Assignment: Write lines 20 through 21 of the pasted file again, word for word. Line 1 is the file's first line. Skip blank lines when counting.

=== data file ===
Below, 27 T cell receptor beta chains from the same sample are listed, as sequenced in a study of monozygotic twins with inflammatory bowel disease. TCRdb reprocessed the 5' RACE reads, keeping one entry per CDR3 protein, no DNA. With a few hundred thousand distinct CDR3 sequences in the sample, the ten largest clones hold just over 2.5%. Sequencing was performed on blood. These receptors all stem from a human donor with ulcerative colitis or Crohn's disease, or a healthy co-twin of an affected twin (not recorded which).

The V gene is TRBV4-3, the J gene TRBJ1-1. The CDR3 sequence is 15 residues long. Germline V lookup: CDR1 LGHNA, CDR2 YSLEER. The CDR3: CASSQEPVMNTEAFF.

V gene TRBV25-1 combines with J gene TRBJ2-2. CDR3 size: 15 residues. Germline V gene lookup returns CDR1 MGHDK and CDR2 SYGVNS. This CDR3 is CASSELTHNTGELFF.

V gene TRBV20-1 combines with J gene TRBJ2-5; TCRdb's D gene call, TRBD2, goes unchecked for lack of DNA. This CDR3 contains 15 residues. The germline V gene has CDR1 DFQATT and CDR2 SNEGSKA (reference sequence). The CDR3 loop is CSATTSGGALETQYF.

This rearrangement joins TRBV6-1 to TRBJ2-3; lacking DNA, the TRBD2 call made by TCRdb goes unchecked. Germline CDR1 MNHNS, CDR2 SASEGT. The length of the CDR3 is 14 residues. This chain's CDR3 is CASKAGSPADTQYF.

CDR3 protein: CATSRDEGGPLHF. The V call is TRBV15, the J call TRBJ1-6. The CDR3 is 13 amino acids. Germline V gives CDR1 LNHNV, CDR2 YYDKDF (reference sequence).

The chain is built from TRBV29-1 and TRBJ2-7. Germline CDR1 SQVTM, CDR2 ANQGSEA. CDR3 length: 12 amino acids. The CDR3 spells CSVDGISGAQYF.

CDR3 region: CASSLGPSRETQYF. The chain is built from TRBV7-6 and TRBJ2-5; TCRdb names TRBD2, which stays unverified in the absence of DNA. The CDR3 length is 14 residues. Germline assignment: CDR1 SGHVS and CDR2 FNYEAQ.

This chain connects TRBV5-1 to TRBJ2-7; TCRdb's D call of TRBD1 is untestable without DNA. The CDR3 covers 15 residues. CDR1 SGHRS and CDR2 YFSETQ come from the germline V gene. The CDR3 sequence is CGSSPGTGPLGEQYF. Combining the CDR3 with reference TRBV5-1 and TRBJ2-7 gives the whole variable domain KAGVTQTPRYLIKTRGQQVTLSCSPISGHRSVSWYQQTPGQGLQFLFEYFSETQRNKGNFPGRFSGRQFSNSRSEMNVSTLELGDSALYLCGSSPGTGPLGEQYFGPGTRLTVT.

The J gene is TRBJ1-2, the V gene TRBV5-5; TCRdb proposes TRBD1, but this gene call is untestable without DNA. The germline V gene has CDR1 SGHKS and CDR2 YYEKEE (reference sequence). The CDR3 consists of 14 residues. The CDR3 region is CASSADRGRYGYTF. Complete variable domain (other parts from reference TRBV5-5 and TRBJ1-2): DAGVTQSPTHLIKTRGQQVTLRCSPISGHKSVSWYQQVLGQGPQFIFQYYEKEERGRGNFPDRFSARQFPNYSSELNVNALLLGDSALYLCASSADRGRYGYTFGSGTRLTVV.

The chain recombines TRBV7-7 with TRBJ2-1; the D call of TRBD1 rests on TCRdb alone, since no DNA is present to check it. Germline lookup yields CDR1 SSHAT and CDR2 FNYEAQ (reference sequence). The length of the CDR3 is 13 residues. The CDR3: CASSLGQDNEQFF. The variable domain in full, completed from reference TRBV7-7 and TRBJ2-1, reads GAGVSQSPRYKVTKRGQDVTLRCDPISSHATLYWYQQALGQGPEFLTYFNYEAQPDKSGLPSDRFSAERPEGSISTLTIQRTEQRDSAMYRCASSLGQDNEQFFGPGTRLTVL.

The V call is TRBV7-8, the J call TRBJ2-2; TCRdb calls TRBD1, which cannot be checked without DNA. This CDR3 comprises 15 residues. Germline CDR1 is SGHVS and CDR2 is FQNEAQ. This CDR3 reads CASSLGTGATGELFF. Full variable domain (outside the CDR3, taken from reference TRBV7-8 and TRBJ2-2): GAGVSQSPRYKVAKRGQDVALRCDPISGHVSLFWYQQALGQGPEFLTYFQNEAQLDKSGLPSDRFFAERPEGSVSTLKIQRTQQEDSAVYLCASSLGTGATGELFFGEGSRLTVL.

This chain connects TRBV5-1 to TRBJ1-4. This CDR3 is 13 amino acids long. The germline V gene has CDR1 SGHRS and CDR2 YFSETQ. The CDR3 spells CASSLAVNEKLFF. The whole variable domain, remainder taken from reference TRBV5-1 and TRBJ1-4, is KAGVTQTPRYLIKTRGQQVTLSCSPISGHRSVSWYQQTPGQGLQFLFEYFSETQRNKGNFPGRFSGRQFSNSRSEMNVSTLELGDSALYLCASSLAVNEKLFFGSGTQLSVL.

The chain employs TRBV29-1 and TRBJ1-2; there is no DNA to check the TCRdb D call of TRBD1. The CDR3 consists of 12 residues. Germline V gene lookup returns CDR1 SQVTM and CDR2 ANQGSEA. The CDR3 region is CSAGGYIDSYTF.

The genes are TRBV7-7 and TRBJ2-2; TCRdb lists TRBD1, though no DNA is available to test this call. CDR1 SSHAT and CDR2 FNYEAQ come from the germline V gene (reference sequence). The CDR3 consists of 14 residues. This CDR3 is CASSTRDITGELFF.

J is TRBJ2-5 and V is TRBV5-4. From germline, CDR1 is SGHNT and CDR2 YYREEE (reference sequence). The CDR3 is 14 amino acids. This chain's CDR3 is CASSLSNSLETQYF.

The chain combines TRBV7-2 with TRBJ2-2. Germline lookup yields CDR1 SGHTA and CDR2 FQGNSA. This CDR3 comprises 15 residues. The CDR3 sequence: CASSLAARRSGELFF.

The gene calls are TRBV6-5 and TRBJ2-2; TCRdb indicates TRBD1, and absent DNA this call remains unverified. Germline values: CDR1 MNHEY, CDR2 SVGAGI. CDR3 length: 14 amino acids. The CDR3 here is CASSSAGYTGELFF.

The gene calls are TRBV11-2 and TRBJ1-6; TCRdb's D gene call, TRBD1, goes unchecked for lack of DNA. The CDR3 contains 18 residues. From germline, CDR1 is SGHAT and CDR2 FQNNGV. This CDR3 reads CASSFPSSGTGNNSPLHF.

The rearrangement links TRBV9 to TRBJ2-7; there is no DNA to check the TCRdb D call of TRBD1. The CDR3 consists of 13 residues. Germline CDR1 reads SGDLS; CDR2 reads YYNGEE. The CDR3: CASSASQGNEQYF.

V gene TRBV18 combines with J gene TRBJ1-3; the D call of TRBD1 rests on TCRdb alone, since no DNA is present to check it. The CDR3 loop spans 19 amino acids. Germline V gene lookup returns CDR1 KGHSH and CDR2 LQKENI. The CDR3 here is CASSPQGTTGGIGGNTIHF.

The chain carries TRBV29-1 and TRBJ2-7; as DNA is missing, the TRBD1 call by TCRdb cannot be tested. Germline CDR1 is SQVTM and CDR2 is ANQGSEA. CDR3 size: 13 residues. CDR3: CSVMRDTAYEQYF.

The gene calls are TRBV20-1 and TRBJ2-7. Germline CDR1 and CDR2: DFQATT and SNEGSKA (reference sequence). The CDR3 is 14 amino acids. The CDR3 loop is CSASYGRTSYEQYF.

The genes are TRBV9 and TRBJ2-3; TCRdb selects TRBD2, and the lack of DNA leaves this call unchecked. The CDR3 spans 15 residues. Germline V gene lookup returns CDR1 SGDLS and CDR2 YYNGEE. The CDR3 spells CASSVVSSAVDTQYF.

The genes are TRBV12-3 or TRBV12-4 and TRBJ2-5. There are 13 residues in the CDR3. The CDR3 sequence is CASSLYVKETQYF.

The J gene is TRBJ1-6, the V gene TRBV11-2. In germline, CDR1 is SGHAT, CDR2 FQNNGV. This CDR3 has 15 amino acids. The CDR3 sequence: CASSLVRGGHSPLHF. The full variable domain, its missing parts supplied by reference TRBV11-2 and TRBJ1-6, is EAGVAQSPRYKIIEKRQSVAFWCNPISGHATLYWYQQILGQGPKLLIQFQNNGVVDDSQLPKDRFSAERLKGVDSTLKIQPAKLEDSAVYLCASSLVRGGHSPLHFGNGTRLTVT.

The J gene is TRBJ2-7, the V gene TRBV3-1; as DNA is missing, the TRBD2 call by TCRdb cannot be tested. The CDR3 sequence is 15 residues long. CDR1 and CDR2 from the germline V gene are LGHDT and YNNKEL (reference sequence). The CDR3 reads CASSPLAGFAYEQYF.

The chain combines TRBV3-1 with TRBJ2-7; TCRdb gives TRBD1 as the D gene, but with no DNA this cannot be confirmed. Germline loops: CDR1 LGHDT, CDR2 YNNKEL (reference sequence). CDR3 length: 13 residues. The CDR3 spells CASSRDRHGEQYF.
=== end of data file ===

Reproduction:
The rearrangement links TRBV9 to TRBJ2-7; there is no DNA to check the TCRdb D call of TRBD1. The CDR3 consists of 13 residues. Germline CDR1 reads SGDLS; CDR2 reads YYNGEE. The CDR3: CASSASQGNEQYF.

V gene TRBV18 combines with J gene TRBJ1-3; the D call of TRBD1 rests on TCRdb alone, since no DNA is present to check it. The CDR3 loop spans 19 amino acids. Germline V gene lookup returns CDR1 KGHSH and CDR2 LQKENI. The CDR3 here is CASSPQGTTGGIGGNTIHF.